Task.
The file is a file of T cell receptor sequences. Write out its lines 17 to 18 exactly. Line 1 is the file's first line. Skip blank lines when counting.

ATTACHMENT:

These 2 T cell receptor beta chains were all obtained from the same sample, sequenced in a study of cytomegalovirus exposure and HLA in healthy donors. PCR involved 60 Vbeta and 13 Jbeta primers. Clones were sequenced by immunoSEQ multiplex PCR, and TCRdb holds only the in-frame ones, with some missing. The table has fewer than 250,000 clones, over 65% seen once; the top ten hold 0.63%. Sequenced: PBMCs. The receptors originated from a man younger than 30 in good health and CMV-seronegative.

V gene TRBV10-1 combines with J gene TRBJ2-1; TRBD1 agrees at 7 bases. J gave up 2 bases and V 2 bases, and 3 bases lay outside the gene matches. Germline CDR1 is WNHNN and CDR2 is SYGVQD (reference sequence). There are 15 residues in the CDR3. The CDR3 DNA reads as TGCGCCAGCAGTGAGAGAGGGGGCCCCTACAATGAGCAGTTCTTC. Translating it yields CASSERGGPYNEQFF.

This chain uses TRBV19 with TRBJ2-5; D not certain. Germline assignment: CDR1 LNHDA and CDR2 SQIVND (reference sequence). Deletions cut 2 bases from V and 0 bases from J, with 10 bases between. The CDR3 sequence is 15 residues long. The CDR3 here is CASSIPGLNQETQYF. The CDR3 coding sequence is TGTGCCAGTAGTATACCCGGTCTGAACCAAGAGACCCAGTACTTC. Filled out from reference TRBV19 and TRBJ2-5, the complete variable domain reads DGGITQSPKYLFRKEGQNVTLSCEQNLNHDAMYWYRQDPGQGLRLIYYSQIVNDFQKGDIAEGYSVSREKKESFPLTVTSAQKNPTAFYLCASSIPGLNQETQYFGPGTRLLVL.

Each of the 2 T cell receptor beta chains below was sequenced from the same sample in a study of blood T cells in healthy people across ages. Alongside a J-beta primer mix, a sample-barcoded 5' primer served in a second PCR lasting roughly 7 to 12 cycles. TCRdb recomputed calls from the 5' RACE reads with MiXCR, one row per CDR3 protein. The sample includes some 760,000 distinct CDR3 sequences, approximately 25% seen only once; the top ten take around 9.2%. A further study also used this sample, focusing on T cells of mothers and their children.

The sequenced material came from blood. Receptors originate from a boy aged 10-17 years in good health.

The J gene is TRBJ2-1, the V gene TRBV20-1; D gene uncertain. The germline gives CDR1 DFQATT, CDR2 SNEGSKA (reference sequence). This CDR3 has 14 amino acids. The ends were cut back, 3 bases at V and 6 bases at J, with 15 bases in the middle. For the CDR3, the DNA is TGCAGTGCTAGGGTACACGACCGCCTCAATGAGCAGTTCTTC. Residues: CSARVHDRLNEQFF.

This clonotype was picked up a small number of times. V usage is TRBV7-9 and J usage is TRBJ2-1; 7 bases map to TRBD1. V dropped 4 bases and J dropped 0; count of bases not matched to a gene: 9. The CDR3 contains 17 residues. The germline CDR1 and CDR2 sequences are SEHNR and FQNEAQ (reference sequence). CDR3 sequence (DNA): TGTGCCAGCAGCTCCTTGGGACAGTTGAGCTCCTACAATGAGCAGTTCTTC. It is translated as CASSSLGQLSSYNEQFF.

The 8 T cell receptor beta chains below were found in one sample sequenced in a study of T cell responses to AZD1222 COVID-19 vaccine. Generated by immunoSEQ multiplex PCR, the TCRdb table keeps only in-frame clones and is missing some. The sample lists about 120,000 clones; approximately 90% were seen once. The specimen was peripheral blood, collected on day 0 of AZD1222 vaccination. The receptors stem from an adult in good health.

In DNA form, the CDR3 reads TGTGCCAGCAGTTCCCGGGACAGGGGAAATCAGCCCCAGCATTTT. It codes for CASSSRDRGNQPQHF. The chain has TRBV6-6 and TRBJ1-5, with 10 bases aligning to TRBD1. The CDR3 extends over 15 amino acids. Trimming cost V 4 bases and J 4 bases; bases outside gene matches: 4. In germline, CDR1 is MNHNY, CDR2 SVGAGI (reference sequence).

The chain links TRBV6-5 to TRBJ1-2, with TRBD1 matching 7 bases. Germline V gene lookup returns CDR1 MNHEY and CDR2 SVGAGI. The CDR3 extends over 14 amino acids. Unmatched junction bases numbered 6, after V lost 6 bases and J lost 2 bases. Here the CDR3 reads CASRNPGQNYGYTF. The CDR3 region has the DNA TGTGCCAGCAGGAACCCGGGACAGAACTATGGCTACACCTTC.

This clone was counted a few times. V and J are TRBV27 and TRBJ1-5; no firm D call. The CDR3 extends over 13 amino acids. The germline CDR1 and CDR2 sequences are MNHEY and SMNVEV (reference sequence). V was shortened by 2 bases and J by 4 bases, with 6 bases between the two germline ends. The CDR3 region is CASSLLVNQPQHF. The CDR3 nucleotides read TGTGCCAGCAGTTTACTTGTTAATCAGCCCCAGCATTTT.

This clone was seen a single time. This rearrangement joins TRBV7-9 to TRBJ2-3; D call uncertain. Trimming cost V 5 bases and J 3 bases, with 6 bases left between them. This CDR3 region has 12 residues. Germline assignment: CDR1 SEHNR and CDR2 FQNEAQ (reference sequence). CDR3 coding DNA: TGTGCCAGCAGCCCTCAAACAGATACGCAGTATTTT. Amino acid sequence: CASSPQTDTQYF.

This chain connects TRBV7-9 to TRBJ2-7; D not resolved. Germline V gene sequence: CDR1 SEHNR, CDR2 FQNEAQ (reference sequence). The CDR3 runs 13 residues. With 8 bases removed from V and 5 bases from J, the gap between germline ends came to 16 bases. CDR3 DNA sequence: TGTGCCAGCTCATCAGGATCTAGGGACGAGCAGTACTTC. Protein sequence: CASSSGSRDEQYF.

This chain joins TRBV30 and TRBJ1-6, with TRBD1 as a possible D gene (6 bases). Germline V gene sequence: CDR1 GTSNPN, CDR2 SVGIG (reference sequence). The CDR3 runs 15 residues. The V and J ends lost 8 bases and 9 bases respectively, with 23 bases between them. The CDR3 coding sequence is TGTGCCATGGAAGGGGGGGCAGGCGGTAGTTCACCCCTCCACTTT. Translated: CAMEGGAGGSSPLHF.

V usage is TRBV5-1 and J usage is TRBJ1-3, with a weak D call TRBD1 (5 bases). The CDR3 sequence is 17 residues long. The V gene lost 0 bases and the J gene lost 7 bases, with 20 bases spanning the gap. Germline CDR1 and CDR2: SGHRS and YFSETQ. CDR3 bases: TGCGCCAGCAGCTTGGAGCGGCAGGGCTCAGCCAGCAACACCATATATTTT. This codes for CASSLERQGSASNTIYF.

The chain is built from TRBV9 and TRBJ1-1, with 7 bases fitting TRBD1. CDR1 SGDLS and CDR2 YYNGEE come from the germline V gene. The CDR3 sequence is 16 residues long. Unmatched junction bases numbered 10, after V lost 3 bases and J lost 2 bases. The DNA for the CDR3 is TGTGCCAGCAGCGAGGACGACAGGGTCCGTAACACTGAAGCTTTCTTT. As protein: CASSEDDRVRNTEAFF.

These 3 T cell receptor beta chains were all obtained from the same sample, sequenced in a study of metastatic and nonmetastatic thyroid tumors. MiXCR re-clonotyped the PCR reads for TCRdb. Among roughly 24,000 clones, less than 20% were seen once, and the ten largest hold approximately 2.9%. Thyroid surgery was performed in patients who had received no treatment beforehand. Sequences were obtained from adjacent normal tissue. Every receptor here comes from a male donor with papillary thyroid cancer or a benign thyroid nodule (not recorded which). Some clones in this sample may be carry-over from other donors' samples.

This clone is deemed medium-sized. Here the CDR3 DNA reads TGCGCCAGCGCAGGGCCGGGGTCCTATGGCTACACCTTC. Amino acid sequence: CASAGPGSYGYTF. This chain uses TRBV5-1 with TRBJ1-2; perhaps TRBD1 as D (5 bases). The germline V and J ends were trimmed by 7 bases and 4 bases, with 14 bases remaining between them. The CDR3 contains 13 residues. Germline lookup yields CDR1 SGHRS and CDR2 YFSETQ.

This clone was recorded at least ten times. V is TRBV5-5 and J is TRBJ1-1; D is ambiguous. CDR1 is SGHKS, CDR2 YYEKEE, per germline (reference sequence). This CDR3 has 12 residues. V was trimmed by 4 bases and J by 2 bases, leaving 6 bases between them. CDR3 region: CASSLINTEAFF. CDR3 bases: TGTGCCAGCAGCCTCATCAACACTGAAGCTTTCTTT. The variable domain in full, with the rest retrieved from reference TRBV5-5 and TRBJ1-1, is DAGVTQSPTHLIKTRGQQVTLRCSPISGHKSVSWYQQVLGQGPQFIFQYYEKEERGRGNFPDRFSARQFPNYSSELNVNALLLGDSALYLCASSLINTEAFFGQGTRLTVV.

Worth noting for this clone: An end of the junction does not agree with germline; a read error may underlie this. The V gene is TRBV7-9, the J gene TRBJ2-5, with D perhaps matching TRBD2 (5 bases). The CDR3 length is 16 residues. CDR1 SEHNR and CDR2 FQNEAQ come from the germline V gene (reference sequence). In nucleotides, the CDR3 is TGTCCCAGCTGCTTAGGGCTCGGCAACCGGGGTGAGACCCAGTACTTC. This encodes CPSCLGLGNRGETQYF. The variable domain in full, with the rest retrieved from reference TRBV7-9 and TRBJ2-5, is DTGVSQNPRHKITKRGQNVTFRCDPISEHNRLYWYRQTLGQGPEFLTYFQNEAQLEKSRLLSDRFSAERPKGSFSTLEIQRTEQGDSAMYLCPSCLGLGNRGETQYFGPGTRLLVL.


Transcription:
These 3 T cell receptor beta chains were all obtained from the same sample, sequenced in a study of metastatic and nonmetastatic thyroid tumors. MiXCR re-clonotyped the PCR reads for TCRdb. Among roughly 24,000 clones, less than 20% were seen once, and the ten largest hold approximately 2.9%. Thyroid surgery was performed in patients who had received no treatment beforehand. Sequences were obtained from adjacent normal tissue. Every receptor here comes from a male donor with papillary thyroid cancer or a benign thyroid nodule (not recorded which). Some clones in this sample may be carry-over from other donors' samples.

This clone is deemed medium-sized. Here the CDR3 DNA reads TGCGCCAGCGCAGGGCCGGGGTCCTATGGCTACACCTTC. Amino acid sequence: CASAGPGSYGYTF. This chain uses TRBV5-1 with TRBJ1-2; perhaps TRBD1 as D (5 bases). The germline V and J ends were trimmed by 7 bases and 4 bases, with 14 bases remaining between them. The CDR3 contains 13 residues. Germline lookup yields CDR1 SGHRS and CDR2 YFSETQ.